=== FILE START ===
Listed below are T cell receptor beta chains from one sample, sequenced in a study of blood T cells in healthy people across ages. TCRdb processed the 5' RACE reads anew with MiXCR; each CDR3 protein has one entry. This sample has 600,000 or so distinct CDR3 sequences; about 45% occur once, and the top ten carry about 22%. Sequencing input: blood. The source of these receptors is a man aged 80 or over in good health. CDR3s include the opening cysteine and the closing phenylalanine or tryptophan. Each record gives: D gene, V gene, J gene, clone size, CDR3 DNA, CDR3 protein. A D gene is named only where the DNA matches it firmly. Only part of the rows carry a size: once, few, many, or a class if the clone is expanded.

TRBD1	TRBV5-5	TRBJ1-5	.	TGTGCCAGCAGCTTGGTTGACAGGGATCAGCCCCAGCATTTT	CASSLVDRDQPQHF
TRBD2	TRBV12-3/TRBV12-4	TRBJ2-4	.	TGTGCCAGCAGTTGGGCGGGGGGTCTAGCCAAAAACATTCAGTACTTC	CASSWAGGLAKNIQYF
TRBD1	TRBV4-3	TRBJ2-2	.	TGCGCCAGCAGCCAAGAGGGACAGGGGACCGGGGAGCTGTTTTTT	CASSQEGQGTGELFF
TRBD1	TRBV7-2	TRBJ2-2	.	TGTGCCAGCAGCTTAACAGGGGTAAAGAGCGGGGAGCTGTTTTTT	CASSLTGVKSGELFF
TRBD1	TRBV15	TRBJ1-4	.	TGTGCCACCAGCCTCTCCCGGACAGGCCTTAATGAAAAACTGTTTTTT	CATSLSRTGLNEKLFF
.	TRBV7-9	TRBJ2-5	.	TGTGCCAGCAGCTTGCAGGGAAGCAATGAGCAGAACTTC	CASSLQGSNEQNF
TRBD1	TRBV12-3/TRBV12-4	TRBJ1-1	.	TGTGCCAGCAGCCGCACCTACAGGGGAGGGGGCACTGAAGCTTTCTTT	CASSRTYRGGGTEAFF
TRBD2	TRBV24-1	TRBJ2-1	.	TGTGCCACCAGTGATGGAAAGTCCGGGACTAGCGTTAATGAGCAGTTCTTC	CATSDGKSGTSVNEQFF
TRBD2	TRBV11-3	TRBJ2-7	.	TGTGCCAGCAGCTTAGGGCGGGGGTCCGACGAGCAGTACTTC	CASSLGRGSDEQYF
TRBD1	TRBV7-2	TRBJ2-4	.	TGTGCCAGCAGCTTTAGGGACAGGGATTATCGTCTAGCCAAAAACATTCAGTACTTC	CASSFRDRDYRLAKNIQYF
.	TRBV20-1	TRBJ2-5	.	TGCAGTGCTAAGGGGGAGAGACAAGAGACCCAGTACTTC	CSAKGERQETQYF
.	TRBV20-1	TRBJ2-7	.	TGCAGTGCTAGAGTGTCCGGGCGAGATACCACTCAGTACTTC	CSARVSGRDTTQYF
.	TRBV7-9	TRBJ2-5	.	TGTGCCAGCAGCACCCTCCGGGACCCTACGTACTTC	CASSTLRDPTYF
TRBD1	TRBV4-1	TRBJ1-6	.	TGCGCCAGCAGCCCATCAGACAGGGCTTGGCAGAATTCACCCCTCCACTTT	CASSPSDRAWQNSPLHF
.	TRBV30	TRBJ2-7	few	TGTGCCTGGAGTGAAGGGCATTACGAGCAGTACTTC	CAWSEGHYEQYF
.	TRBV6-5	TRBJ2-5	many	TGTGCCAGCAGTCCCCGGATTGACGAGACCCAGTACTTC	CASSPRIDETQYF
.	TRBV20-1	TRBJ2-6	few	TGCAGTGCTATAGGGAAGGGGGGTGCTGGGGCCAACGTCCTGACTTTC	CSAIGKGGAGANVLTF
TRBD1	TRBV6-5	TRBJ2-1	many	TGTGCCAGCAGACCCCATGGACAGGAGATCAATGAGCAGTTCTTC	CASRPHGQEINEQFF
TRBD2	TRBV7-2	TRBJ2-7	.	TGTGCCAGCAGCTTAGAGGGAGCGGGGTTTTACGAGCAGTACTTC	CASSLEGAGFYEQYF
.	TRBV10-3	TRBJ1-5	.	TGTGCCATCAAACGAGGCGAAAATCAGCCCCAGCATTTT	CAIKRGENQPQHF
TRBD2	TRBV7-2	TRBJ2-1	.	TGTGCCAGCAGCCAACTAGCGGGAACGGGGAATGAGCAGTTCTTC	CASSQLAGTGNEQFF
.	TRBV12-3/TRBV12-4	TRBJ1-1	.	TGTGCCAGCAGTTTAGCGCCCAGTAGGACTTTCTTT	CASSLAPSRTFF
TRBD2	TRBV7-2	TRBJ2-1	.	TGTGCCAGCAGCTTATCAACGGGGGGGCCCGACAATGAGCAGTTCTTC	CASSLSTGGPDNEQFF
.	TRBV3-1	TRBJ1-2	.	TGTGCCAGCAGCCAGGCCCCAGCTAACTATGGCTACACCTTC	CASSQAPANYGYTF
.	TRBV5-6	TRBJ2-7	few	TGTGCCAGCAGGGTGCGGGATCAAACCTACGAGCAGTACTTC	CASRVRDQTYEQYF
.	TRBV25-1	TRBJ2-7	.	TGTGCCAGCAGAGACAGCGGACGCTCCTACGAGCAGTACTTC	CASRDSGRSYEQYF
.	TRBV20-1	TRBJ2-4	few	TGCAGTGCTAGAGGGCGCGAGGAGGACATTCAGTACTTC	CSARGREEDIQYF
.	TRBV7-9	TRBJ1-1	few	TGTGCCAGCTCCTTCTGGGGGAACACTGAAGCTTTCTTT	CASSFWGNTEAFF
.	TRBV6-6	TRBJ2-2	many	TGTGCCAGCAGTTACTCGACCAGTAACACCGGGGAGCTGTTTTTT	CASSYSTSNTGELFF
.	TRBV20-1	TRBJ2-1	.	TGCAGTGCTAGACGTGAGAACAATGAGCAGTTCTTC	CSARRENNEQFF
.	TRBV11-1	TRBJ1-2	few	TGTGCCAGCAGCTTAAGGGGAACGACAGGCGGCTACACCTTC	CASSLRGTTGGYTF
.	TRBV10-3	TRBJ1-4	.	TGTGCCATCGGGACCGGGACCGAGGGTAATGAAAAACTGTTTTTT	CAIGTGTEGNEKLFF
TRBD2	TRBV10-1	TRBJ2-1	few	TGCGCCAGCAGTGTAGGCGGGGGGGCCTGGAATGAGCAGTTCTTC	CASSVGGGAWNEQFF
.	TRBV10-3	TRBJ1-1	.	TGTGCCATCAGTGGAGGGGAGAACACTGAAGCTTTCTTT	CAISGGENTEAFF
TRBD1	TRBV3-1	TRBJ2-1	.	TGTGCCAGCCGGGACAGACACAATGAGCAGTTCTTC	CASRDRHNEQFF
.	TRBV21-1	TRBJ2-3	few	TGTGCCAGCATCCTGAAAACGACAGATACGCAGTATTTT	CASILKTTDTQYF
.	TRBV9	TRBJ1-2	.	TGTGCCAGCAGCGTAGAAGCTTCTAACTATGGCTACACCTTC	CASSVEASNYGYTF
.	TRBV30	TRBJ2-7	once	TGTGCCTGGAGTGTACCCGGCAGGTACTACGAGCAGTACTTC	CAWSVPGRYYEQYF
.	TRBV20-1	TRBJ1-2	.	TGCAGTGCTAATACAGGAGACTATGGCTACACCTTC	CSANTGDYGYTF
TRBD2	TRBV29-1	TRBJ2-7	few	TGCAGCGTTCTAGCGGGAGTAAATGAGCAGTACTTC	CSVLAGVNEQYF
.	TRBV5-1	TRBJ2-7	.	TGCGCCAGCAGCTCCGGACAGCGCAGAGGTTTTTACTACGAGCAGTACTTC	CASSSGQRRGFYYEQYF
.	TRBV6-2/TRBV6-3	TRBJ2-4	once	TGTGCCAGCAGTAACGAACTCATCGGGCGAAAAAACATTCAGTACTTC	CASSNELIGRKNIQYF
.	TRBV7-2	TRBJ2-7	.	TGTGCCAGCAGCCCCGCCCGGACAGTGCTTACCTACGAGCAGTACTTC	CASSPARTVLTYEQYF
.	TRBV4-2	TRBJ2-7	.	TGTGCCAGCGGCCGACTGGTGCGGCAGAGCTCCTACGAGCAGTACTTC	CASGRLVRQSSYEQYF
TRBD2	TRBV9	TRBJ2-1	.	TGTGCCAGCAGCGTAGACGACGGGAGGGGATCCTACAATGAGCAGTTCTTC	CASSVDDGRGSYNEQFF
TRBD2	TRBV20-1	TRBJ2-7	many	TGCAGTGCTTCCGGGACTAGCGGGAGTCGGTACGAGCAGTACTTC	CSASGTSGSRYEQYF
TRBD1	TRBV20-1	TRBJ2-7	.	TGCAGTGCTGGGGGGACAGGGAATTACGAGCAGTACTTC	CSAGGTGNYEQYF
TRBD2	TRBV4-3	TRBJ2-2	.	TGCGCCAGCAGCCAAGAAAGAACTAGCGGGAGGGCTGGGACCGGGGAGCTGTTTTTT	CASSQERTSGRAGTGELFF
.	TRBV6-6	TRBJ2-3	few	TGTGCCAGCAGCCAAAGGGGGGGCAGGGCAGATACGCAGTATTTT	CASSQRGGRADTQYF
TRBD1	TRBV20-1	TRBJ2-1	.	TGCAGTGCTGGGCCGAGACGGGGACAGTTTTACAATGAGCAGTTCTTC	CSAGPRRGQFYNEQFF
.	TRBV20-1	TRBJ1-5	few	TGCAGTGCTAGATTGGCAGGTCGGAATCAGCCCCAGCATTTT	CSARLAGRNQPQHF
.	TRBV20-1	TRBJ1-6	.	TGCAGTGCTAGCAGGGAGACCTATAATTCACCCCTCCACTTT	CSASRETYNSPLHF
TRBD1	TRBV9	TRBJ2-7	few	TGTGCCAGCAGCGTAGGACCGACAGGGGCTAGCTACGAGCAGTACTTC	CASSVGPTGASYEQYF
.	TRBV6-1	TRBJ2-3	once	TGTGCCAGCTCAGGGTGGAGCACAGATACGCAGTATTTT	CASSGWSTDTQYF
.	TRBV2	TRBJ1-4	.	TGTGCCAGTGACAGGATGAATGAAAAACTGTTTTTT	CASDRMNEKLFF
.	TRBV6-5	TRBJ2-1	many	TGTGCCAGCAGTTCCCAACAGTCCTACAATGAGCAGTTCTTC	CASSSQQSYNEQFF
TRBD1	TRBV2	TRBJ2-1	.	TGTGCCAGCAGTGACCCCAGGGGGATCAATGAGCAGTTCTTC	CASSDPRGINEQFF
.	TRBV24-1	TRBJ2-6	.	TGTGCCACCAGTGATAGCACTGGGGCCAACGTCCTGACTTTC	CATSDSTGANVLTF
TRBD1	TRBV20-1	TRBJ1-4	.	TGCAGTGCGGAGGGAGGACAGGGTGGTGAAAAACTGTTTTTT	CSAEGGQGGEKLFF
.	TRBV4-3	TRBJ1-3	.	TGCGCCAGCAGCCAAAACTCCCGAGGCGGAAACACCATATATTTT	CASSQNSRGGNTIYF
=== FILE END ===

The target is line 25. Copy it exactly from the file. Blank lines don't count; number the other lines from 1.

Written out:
.	TRBV3-1	TRBJ1-2	.	TGTGCCAGCAGCCAGGCCCCAGCTAACTATGGCTACACCTTC	CASSQAPANYGYTF